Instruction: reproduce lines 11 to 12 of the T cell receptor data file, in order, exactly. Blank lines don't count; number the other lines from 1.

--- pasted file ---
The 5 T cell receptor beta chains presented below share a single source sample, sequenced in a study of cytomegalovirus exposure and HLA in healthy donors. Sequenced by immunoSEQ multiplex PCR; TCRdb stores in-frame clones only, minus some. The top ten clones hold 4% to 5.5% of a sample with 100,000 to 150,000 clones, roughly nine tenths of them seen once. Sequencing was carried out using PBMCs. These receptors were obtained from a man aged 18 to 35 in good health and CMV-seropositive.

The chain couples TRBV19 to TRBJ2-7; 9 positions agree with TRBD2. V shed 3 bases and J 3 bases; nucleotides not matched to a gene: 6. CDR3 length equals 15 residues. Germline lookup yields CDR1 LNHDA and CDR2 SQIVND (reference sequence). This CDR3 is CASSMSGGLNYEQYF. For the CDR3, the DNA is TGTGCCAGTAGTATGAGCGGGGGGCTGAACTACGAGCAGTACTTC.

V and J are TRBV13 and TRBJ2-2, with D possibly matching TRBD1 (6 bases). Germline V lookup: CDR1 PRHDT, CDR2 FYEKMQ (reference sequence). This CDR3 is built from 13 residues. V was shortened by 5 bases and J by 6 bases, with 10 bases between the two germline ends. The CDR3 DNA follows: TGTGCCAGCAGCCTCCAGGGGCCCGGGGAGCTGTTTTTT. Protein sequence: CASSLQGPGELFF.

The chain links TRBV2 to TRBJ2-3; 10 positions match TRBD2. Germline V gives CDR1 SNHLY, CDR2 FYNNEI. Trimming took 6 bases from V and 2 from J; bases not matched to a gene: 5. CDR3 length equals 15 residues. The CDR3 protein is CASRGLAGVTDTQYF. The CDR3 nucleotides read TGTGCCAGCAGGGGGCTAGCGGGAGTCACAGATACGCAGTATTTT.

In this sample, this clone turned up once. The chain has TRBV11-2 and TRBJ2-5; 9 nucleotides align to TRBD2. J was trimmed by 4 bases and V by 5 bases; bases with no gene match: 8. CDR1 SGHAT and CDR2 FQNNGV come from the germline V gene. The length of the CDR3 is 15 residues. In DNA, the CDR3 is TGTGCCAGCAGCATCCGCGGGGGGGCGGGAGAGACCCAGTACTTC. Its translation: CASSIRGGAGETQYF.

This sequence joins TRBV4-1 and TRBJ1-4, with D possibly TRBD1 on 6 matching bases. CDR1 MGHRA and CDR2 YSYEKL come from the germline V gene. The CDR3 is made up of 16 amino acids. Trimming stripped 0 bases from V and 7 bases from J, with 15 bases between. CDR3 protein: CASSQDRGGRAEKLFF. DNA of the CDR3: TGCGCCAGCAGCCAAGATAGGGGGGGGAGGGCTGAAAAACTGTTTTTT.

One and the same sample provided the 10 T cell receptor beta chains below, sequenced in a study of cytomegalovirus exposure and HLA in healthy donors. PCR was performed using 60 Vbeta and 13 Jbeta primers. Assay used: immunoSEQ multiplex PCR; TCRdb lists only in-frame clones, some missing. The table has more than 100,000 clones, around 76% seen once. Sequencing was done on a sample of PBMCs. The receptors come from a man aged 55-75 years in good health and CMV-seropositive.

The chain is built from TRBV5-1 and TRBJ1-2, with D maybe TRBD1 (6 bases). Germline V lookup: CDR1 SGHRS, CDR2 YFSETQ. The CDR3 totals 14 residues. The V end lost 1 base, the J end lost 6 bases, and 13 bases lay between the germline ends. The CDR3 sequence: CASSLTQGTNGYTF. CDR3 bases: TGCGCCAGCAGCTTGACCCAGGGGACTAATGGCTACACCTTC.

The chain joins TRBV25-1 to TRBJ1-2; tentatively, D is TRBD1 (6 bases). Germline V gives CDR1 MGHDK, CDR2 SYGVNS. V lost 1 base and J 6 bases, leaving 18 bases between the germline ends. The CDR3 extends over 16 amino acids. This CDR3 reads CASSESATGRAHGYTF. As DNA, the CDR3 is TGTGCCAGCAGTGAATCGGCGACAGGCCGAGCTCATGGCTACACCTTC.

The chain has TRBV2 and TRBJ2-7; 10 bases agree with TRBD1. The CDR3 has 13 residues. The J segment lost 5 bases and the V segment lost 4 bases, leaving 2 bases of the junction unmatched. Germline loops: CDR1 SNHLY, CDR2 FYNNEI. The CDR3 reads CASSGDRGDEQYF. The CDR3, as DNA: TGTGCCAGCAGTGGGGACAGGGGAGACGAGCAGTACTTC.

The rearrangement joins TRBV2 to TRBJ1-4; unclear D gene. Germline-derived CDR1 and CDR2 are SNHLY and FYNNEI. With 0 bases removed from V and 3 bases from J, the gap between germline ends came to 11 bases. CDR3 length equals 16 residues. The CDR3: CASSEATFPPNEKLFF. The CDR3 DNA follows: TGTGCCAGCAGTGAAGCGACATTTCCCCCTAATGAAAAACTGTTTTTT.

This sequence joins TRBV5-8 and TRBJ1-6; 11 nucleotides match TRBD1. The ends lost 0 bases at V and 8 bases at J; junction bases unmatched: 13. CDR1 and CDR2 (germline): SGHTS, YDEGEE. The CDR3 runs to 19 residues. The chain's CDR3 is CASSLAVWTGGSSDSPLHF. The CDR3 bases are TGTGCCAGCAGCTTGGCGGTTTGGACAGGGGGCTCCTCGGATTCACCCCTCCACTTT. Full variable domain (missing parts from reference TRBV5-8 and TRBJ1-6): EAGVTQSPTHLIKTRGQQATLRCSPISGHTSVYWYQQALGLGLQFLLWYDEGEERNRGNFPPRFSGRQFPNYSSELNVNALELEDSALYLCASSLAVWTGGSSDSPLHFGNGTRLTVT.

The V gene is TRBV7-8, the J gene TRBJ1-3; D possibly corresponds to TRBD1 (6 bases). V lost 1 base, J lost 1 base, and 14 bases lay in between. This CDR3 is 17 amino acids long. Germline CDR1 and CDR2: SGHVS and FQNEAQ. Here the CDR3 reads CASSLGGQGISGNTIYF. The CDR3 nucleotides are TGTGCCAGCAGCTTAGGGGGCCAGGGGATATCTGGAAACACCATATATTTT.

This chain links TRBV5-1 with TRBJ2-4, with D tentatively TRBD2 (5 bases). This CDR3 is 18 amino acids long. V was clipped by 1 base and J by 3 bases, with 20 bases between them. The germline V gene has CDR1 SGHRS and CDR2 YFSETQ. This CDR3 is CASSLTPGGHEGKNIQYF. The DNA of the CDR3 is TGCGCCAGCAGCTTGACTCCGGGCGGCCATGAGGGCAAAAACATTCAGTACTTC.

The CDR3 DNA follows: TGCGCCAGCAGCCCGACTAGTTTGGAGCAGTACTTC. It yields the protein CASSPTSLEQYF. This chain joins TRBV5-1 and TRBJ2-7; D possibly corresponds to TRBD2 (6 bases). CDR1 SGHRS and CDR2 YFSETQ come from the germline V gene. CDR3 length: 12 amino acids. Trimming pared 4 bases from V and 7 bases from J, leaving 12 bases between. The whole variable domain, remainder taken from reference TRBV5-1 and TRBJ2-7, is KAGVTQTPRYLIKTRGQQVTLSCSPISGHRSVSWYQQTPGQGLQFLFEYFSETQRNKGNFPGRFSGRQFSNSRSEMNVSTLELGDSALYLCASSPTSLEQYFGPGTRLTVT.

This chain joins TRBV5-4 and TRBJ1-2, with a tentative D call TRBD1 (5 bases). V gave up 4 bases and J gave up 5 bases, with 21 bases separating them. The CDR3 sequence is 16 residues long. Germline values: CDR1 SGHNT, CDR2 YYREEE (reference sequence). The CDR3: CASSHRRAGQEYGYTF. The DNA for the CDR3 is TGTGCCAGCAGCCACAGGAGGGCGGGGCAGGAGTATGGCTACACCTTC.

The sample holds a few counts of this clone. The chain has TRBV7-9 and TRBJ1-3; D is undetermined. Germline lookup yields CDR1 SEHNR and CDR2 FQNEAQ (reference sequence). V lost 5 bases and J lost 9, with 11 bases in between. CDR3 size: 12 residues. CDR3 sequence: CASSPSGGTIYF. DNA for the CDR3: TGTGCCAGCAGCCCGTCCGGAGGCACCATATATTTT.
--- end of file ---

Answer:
The rearrangement joins TRBV2 to TRBJ1-4; unclear D gene. Germline-derived CDR1 and CDR2 are SNHLY and FYNNEI. With 0 bases removed from V and 3 bases from J, the gap between germline ends came to 11 bases. CDR3 length equals 16 residues. The CDR3: CASSEATFPPNEKLFF. The CDR3 DNA follows: TGTGCCAGCAGTGAAGCGACATTTCCCCCTAATGAAAAACTGTTTTTT.

This sequence joins TRBV5-8 and TRBJ1-6; 11 nucleotides match TRBD1. The ends lost 0 bases at V and 8 bases at J; junction bases unmatched: 13. CDR1 and CDR2 (germline): SGHTS, YDEGEE. The CDR3 runs to 19 residues. The chain's CDR3 is CASSLAVWTGGSSDSPLHF. The CDR3 bases are TGTGCCAGCAGCTTGGCGGTTTGGACAGGGGGCTCCTCGGATTCACCCCTCCACTTT. Full variable domain (missing parts from reference TRBV5-8 and TRBJ1-6): EAGVTQSPTHLIKTRGQQATLRCSPISGHTSVYWYQQALGLGLQFLLWYDEGEERNRGNFPPRFSGRQFPNYSSELNVNALELEDSALYLCASSLAVWTGGSSDSPLHFGNGTRLTVT.